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Early-onset form of benign childhood epilepsy with centro-temporal EEG foci--a different nosological perspective from Panayiotopoulos syndrome.
Neuropediatrics. 2008 Feb; 39(1):14-9.N

Abstract

PURPOSE

We have studied the clinical differences between early-onset benign epilepsy with centro-temporal spikes (early-onset BECT) and Panayiotopoulos syndrome (PS) to investigate the hypothesis that BECT and PS nosologically constitute age-dependent benign childhood seizure susceptibility syndromes based on a common etiopathogenesis.

SUBJECTS AND METHODS

The subjects were 24 patients with BECT and 62 patients with PS, who satisfied the following definitions: 1) onset of epilepsy before 5 years of age; 2) the BECT and PS seizures started mainly with orofacial focal motor attacks and emetic symptoms followed by focal seizures, respectively; 3) follow-up examinations for longer than 2 years. We compared the various clinical features between these two groups.

RESULTS

In children with early-onset BECT, the seizures at times manifested with hypersalivation, vomiting, and focal motor seizures, but the vomiting that developed in the middle of seizures was different from the initial vomiting observed in patients with PS. Although the seizures recurred more frequently in patients with early-onset BECT, the incidence of status epilepticus as well as prolonged seizures was higher in those with PS. The patients demonstrating below borderline IQ scores and mild developmental behavioral disorders were more frequently seen in early-onset BECT than PS, accounting for 37.5 and 14.6% (P<0.05), and for 8% and 21%, respectively (P<0.05).

DISCUSSION

Early-onset BECT and PS have heterogeneous clinical characteristics, except for the same onset age, and appear to be nosologically different epileptic syndromes. The former seems to develop in combination with other acquired disturbances based on a BECT predisposition, while the latter develops based on a PS predisposition and involves a better prognosis.

Authors+Show Affiliations

Department of Pediatrics, Tokyo Women's Medical University, Shinjuku-ku, Tokyo, Japan.No affiliation info availableNo affiliation info availableNo affiliation info availableNo affiliation info available

Pub Type(s)

Journal Article

Language

eng

PubMed ID

18504676

Citation

Ohtsu, M, et al. "Early-onset Form of Benign Childhood Epilepsy With Centro-temporal EEG Foci--a Different Nosological Perspective From Panayiotopoulos Syndrome." Neuropediatrics, vol. 39, no. 1, 2008, pp. 14-9.
Ohtsu M, Oguni H, Imai K, et al. Early-onset form of benign childhood epilepsy with centro-temporal EEG foci--a different nosological perspective from Panayiotopoulos syndrome. Neuropediatrics. 2008;39(1):14-9.
Ohtsu, M., Oguni, H., Imai, K., Funatsuka, M., & Osawa, M. (2008). Early-onset form of benign childhood epilepsy with centro-temporal EEG foci--a different nosological perspective from Panayiotopoulos syndrome. Neuropediatrics, 39(1), 14-9. https://doi.org/10.1055/s-2008-1077087
Ohtsu M, et al. Early-onset Form of Benign Childhood Epilepsy With Centro-temporal EEG Foci--a Different Nosological Perspective From Panayiotopoulos Syndrome. Neuropediatrics. 2008;39(1):14-9. PubMed PMID: 18504676.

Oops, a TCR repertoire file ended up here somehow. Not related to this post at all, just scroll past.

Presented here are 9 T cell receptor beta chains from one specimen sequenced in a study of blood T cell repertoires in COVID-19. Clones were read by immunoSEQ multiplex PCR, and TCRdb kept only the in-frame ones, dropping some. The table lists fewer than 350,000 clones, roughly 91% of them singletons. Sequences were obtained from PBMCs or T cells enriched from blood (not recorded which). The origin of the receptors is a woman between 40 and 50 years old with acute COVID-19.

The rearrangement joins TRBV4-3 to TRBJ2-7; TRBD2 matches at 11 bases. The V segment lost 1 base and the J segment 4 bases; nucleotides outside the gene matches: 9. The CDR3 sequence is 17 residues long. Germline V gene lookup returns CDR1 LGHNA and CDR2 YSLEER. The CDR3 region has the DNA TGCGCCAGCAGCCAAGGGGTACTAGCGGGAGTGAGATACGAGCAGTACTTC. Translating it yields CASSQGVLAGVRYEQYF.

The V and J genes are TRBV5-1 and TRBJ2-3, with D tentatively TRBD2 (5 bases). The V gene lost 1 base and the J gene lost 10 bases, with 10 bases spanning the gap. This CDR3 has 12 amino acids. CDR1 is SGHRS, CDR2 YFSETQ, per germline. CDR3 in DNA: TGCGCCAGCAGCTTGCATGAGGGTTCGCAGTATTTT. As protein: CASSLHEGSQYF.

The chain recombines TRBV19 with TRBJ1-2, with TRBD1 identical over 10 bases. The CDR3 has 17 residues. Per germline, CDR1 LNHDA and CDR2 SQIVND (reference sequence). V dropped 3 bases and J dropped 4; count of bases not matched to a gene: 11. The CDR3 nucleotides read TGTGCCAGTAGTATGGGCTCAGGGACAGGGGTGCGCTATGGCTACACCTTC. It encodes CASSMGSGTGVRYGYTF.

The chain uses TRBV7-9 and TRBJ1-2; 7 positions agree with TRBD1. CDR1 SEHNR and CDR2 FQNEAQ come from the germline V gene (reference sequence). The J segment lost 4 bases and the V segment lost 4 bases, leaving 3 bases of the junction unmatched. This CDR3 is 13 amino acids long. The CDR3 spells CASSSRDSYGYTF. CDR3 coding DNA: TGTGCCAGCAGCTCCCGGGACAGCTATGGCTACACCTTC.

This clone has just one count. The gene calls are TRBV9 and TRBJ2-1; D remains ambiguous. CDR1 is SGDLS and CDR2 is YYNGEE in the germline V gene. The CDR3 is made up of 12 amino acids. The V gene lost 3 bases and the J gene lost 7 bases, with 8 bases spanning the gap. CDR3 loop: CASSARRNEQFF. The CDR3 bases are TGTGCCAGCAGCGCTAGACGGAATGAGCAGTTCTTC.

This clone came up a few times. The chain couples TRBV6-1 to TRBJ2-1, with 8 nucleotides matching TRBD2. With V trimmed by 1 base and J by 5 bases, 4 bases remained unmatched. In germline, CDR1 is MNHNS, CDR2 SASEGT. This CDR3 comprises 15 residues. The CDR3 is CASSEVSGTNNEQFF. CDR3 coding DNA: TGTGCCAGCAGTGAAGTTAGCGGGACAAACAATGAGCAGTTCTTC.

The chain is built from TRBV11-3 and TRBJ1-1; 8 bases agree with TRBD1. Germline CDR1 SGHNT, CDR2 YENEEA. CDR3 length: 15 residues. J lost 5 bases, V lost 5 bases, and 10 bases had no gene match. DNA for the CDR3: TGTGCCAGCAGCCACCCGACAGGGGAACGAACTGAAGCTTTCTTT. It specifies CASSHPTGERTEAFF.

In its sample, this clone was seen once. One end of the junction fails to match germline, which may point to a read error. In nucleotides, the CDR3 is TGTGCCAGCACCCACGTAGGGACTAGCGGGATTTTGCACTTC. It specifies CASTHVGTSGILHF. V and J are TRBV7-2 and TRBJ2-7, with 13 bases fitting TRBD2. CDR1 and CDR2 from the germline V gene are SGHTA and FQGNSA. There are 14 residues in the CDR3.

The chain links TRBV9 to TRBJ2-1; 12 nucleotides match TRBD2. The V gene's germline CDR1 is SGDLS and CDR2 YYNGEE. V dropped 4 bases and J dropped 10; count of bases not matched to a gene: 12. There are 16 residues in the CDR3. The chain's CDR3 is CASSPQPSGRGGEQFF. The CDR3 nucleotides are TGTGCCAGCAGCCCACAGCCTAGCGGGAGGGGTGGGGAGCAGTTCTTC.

* Article titles in AMA citation format should be in sentence-case
TY - JOUR T1 - Early-onset form of benign childhood epilepsy with centro-temporal EEG foci--a different nosological perspective from Panayiotopoulos syndrome. AU - Ohtsu,M, AU - Oguni,H, AU - Imai,K, AU - Funatsuka,M, AU - Osawa,M, PY - 2008/5/28/pubmed PY - 2008/8/1/medline PY - 2008/5/28/entrez SP - 14 EP - 9 JF - Neuropediatrics JO - Neuropediatrics VL - 39 IS - 1 N2 - PURPOSE: We have studied the clinical differences between early-onset benign epilepsy with centro-temporal spikes (early-onset BECT) and Panayiotopoulos syndrome (PS) to investigate the hypothesis that BECT and PS nosologically constitute age-dependent benign childhood seizure susceptibility syndromes based on a common etiopathogenesis. SUBJECTS AND METHODS: The subjects were 24 patients with BECT and 62 patients with PS, who satisfied the following definitions: 1) onset of epilepsy before 5 years of age; 2) the BECT and PS seizures started mainly with orofacial focal motor attacks and emetic symptoms followed by focal seizures, respectively; 3) follow-up examinations for longer than 2 years. We compared the various clinical features between these two groups. RESULTS: In children with early-onset BECT, the seizures at times manifested with hypersalivation, vomiting, and focal motor seizures, but the vomiting that developed in the middle of seizures was different from the initial vomiting observed in patients with PS. Although the seizures recurred more frequently in patients with early-onset BECT, the incidence of status epilepticus as well as prolonged seizures was higher in those with PS. The patients demonstrating below borderline IQ scores and mild developmental behavioral disorders were more frequently seen in early-onset BECT than PS, accounting for 37.5 and 14.6% (P<0.05), and for 8% and 21%, respectively (P<0.05). DISCUSSION: Early-onset BECT and PS have heterogeneous clinical characteristics, except for the same onset age, and appear to be nosologically different epileptic syndromes. The former seems to develop in combination with other acquired disturbances based on a BECT predisposition, while the latter develops based on a PS predisposition and involves a better prognosis. SN - 0174-304X UR - https://www.unboundmedicine.com/medline/citation/18504676/Early_onset_form_of_benign_childhood_epilepsy_with_centro_temporal_EEG_foci__a_different_nosological_perspective_from_Panayiotopoulos_syndrome_ L2 - http://www.thieme-connect.com/DOI/DOI?10.1055/s-2008-1077087 DB - PRIME DP - Unbound Medicine ER -